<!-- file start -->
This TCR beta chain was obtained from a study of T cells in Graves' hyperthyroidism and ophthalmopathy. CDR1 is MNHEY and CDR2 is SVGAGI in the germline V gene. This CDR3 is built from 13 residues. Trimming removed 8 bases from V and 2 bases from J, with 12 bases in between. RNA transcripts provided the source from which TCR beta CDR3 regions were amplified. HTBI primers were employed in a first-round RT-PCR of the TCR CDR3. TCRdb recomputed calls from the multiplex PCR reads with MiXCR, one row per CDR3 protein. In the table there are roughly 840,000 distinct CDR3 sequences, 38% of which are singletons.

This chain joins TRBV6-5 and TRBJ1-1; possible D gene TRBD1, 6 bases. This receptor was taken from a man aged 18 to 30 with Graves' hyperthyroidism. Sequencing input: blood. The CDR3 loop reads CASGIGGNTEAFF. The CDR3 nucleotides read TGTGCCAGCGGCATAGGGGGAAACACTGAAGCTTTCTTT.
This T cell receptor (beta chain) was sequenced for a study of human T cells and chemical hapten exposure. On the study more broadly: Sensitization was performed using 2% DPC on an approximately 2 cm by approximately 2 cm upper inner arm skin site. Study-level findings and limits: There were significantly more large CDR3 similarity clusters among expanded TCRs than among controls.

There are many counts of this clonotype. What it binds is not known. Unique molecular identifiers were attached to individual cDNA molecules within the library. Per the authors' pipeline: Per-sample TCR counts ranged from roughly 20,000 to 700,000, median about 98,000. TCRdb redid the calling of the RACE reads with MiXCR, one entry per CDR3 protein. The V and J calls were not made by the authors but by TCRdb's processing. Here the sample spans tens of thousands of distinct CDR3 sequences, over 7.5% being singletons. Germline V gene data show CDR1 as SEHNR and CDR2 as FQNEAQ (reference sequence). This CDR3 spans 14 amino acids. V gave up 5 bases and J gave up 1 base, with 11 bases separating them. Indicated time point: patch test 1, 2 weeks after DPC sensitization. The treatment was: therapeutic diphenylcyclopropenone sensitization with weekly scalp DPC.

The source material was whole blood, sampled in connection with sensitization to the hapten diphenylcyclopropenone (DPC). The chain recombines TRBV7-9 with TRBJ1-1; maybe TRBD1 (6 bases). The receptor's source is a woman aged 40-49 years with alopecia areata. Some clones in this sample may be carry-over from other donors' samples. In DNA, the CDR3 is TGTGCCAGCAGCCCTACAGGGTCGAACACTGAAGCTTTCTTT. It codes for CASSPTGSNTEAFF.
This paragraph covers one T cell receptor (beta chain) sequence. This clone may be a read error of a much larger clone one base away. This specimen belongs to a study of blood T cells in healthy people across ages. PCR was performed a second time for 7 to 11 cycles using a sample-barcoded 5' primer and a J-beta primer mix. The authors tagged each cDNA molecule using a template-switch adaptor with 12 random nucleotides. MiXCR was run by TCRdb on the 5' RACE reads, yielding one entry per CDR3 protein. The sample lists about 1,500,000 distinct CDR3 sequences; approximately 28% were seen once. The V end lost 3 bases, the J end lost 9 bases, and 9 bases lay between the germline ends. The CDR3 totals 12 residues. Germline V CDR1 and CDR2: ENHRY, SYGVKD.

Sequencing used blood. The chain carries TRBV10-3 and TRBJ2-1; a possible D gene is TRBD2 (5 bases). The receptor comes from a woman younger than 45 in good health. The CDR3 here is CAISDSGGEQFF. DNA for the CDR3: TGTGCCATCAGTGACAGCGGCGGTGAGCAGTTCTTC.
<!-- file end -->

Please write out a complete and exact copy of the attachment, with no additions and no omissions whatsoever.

This TCR beta chain was obtained from a study of T cells in Graves' hyperthyroidism and ophthalmopathy. CDR1 is MNHEY and CDR2 is SVGAGI in the germline V gene. This CDR3 is built from 13 residues. Trimming removed 8 bases from V and 2 bases from J, with 12 bases in between. RNA transcripts provided the source from which TCR beta CDR3 regions were amplified. HTBI primers were employed in a first-round RT-PCR of the TCR CDR3. TCRdb recomputed calls from the multiplex PCR reads with MiXCR, one row per CDR3 protein. In the table there are roughly 840,000 distinct CDR3 sequences, 38% of which are singletons.

This chain joins TRBV6-5 and TRBJ1-1; possible D gene TRBD1, 6 bases. This receptor was taken from a man aged 18 to 30 with Graves' hyperthyroidism. Sequencing input: blood. The CDR3 loop reads CASGIGGNTEAFF. The CDR3 nucleotides read TGTGCCAGCGGCATAGGGGGAAACACTGAAGCTTTCTTT.
This T cell receptor (beta chain) was sequenced for a study of human T cells and chemical hapten exposure. On the study more broadly: Sensitization was performed using 2% DPC on an approximately 2 cm by approximately 2 cm upper inner arm skin site. Study-level findings and limits: There were significantly more large CDR3 similarity clusters among expanded TCRs than among controls.

There are many counts of this clonotype. What it binds is not known. Unique molecular identifiers were attached to individual cDNA molecules within the library. Per the authors' pipeline: Per-sample TCR counts ranged from roughly 20,000 to 700,000, median about 98,000. TCRdb redid the calling of the RACE reads with MiXCR, one entry per CDR3 protein. The V and J calls were not made by the authors but by TCRdb's processing. Here the sample spans tens of thousands of distinct CDR3 sequences, over 7.5% being singletons. Germline V gene data show CDR1 as SEHNR and CDR2 as FQNEAQ (reference sequence). This CDR3 spans 14 amino acids. V gave up 5 bases and J gave up 1 base, with 11 bases separating them. Indicated time point: patch test 1, 2 weeks after DPC sensitization. The treatment was: therapeutic diphenylcyclopropenone sensitization with weekly scalp DPC.

The source material was whole blood, sampled in connection with sensitization to the hapten diphenylcyclopropenone (DPC). The chain recombines TRBV7-9 with TRBJ1-1; maybe TRBD1 (6 bases). The receptor's source is a woman aged 40-49 years with alopecia areata. Some clones in this sample may be carry-over from other donors' samples. In DNA, the CDR3 is TGTGCCAGCAGCCCTACAGGGTCGAACACTGAAGCTTTCTTT. It codes for CASSPTGSNTEAFF.
This paragraph covers one T cell receptor (beta chain) sequence. This clone may be a read error of a much larger clone one base away. This specimen belongs to a study of blood T cells in healthy people across ages. PCR was performed a second time for 7 to 11 cycles using a sample-barcoded 5' primer and a J-beta primer mix. The authors tagged each cDNA molecule using a template-switch adaptor with 12 random nucleotides. MiXCR was run by TCRdb on the 5' RACE reads, yielding one entry per CDR3 protein. The sample lists about 1,500,000 distinct CDR3 sequences; approximately 28% were seen once. The V end lost 3 bases, the J end lost 9 bases, and 9 bases lay between the germline ends. The CDR3 totals 12 residues. Germline V CDR1 and CDR2: ENHRY, SYGVKD.

Sequencing used blood. The chain carries TRBV10-3 and TRBJ2-1; a possible D gene is TRBD2 (5 bases). The receptor comes from a woman younger than 45 in good health. The CDR3 here is CAISDSGGEQFF. DNA for the CDR3: TGTGCCATCAGTGACAGCGGCGGTGAGCAGTTCTTC.